Response to Long-term Affordable Housing Strategy Update
“I want to hear your views on how we can make Ontario’s housing system work better for you, your family, and your community. Every Ontarian deserves to have a stable, affordable home.” These were the words of Ted McMeekin from last spring. At that time, he was the Minister of Municipal Affairs and Housing and he was looking for input on Ontario’s Long-term Affordable Housing Strategy. Although the strategy had been in place for almost five years, it had not produced any housing yet.
ACTO [the Advocacy Centre for Tenants Ontario] responded with four clear recommendations, focussing on changes to laws and policies that would prevent homelessness and improve the housing of low-income tenants.
- Fair rent regulation
- Improve standards of repair and maintenance
- Preserve and expand the supply of non-market housing
- Restore funding that was cut from social assistance to prevent evictions.
Many other groups responded including landlords
Based on what they heard, the Ministry made a number of announcements. One of them was about another consultation, this time on “Proposals to Encourage Small Landlords to Provide Rental Housing”. Here is a summary of those proposals and ACTO’s response to them.
- Allow landlords to make more claims against tenants at the Landlord and Tenant Board.
Almost 90% of the cases at the Landlord and Tenant Board are brought by landlords to evict tenants. The Ministry thinks that claims for utilities and claims after a tenant leaves should be added to the Board’s caseload. They also think a new landlord application to the Board is needed that does not include eviction to deal with hoarding or disturbing neighbours. This would allow the landlord and the Board “to work with the tenant” to resolve the issue.
The Board is already dominated by landlord applications and landlords can also apply to Small Claims Court to claim money against tenants. Tenants can only bring cases to the Board about things that happened in the last year while landlords have up to six years to being claims against tenants. This unfairness should be fixed first.
- Give landlords new ways to block tenant claims about harassment and repair problems.
Ten years ago, the law was changed to allow tenants who were facing eviction for non-payment to have their claims about harassment and non-repair dealt with at the same time. Tenants rarely make these claims, but the government thinks this law is unfair to landlords. Meanwhile, tens of thousands of tenants live in unsafe and unhealthy conditions due to landlord harassment and neglect.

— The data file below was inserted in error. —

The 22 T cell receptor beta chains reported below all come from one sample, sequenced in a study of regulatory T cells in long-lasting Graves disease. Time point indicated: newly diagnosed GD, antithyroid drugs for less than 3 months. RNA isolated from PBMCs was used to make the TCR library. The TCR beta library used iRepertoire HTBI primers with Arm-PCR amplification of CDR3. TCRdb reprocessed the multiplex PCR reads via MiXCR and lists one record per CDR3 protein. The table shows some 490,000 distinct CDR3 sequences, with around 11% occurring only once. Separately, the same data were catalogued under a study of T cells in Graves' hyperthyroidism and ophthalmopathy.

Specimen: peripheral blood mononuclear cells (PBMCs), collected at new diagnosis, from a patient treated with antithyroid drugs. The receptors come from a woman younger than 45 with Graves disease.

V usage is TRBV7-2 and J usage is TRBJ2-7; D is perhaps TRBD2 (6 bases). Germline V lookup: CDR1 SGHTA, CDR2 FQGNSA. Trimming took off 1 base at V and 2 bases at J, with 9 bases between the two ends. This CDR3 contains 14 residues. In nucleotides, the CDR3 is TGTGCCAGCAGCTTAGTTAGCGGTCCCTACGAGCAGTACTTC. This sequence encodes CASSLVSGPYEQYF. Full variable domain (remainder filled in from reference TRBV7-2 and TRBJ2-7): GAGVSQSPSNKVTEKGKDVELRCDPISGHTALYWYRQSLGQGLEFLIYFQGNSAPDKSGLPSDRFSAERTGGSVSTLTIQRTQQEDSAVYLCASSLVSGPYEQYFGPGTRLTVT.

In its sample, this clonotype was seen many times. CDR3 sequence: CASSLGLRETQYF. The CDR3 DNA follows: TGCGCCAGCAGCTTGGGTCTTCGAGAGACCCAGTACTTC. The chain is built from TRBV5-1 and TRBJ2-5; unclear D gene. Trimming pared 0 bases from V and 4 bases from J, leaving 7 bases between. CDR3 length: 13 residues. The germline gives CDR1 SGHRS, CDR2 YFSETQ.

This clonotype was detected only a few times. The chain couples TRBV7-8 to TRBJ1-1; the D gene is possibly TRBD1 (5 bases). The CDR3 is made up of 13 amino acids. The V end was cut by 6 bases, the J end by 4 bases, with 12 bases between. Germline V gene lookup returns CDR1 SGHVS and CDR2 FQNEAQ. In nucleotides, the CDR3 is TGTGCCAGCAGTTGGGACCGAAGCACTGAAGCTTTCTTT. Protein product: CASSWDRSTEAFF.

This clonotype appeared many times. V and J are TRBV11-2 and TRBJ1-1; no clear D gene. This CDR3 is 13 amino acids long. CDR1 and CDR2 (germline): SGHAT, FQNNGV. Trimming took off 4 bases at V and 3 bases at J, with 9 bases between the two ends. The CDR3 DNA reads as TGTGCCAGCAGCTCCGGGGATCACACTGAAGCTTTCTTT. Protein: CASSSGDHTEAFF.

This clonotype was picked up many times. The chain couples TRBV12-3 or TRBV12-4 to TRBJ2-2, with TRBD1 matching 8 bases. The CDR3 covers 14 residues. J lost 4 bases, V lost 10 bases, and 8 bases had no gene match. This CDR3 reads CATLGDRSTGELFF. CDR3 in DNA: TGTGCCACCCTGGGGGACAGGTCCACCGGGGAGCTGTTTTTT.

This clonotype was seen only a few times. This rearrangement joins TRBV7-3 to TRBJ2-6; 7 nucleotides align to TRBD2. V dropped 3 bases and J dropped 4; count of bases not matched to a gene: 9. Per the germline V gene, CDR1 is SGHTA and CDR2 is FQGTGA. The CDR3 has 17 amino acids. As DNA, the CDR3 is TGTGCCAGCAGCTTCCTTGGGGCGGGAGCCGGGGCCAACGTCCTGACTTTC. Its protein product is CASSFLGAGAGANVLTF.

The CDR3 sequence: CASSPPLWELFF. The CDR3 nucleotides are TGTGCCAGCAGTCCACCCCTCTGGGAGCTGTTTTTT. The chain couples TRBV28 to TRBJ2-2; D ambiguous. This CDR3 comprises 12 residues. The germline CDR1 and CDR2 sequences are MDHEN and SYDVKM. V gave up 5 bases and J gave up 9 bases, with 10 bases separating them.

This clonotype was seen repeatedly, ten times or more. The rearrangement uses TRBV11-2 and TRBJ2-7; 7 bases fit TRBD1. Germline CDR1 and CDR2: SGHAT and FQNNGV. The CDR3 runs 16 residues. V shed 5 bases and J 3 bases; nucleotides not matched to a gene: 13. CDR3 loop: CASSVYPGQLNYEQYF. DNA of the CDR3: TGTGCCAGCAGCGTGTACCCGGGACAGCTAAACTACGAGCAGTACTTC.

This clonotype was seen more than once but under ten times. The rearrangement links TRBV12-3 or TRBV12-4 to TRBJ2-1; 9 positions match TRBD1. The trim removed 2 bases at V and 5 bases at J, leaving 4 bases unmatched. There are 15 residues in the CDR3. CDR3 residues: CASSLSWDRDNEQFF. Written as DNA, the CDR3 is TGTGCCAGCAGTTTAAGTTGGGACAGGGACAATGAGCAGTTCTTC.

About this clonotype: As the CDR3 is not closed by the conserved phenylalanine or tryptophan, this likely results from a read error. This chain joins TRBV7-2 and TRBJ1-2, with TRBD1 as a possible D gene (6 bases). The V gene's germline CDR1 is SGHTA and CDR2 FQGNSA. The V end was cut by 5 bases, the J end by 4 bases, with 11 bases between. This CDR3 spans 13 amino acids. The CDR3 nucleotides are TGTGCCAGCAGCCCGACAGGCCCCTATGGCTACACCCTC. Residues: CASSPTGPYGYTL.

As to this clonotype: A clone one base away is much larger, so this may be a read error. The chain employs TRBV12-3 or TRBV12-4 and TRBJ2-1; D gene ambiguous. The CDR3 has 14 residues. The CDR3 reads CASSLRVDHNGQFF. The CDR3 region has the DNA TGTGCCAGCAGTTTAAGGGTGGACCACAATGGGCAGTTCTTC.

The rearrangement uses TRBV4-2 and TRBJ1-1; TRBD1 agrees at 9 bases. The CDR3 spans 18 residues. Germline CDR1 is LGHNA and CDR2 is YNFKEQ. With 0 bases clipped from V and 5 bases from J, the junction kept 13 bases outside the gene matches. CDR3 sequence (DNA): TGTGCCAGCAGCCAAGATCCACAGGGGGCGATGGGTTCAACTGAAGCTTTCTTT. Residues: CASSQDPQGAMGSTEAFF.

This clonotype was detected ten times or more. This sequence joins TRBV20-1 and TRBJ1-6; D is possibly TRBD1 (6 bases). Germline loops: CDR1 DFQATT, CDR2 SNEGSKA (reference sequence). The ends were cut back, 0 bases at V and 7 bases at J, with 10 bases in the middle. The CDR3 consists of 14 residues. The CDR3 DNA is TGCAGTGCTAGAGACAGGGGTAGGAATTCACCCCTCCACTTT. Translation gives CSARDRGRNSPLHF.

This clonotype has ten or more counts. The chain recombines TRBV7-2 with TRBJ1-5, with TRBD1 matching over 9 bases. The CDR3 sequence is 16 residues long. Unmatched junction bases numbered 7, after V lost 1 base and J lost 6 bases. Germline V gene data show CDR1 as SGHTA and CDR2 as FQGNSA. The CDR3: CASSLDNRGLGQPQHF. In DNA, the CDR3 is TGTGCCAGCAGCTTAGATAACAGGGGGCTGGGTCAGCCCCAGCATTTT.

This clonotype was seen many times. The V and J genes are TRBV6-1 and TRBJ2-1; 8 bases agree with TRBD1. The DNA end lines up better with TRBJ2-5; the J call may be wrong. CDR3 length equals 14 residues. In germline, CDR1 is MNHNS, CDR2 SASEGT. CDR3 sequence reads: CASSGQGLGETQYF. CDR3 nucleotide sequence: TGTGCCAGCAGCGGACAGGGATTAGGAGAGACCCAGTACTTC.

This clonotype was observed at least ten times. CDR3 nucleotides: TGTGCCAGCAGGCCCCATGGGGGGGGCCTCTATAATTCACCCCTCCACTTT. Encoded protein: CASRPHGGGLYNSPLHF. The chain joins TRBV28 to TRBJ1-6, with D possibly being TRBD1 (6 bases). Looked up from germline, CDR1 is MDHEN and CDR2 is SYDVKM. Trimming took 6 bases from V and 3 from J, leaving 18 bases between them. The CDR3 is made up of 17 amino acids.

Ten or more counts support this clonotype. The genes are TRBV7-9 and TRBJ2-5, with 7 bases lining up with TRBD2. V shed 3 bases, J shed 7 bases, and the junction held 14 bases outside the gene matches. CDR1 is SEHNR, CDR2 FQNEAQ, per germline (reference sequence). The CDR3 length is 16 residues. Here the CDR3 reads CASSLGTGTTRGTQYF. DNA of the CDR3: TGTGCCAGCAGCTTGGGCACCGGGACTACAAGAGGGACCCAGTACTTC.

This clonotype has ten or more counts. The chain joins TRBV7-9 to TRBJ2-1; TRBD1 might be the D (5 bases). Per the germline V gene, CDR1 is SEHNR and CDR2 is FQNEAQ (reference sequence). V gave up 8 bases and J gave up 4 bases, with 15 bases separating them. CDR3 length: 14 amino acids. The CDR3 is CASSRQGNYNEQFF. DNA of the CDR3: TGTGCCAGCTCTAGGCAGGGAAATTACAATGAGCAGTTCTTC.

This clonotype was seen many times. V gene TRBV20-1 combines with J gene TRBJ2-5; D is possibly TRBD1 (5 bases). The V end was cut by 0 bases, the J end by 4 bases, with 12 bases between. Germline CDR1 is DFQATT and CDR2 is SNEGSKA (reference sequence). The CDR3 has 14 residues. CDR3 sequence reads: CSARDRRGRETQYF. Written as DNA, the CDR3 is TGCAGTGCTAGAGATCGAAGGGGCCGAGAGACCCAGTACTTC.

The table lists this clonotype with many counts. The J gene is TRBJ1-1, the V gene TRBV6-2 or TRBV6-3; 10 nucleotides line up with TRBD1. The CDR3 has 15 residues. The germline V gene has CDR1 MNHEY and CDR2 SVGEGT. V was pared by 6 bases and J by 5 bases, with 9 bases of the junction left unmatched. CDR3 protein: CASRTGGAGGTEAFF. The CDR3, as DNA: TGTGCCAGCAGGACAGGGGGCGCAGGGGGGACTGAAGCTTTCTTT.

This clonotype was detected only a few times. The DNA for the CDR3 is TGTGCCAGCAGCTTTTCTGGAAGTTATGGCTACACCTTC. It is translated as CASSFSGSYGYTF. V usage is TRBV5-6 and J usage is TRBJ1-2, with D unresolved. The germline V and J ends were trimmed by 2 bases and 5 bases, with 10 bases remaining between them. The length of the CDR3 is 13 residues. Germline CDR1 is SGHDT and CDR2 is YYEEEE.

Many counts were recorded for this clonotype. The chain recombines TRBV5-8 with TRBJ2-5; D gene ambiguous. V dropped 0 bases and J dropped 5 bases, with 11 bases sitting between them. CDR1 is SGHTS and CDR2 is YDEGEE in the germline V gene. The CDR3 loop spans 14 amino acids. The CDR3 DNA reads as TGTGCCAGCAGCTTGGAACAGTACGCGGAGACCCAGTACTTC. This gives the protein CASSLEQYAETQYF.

We say that tenants need new legal tools to ensure that their homes are safe and healthy and that they are free from harassment. The few tools that they now have should not be taken away.
- Allow landlords to evict tenants while the tenants are waiting for an appeal to be heard from an unfair eviction decision by the Landlord and Tenant Board.
A few fraudsters, posing as legitimate tenants, have used delays at the Board and in the appeal system to get free rent. The government is suggesting that this could be fixed by allowing landlords to evict any tenant making an appeal before that appeal is heard. This would, in reality, take away the right of all tenants to appeal bad Board decisions.
Only one case in every thousand is appealed, and many of the cases appealed by tenants are about important legal issues. The government should be supporting proper supervision of decision-making at the Board, not undermining it.
- Allow landlords to evict more tenants based on keeping pets or smoking in their homes.
Pets and smoking are two issues that can cause conflict between people living close to each other. The law now permits eviction of people who cause or threaten harm to their neighbours, including harm from pets and smoking. But to get an eviction order, the landlord must prove that there is real or threatened harm to someone. Landlords want to be able to evict without proof of harm, just because their rules were violated.
Having an animal companion is now considered by many to be a basic human right. Smoking is a complicated issue that involves health, personal freedom and addiction. Neither of these questions should be reduced to a simple eviction for failure to follow the landlord’s rules.
- Explore protecting tenants from radon
Radon is a dangerous gas that is sometimes found in basement apartments and other rental units. The law already requires landlords to supply rental units that are “fit for habitation”, but tenants find this obligation difficult to enforce. The government does not suggest any new tools to protect tenants from radon or other dangerous substances, but only asks what approaches could be considered.
- Make the application process at the Landlord and Tenant Board easier by allowing notices to be emailed, allowing the Board to overlook mistakes in forms and notices and by replacing sworn statements with simple signatures.
As 9 out of 10 applications to the Board are by landlords seeking to evict tenants, this is a proposal to make evictions easier and cheaper. But this means that there will be more wrongful evictions because personal contact, correctness and truth will be sacrificed to speed up the process. This is no way to make the housing system work better.
The government should not proceed with any new laws based on these proposals. Mr. McMeekin is gone from the Cabinet and the new Minister should have a chance to develop some positive plans to provide a stable, affordable home for everyone.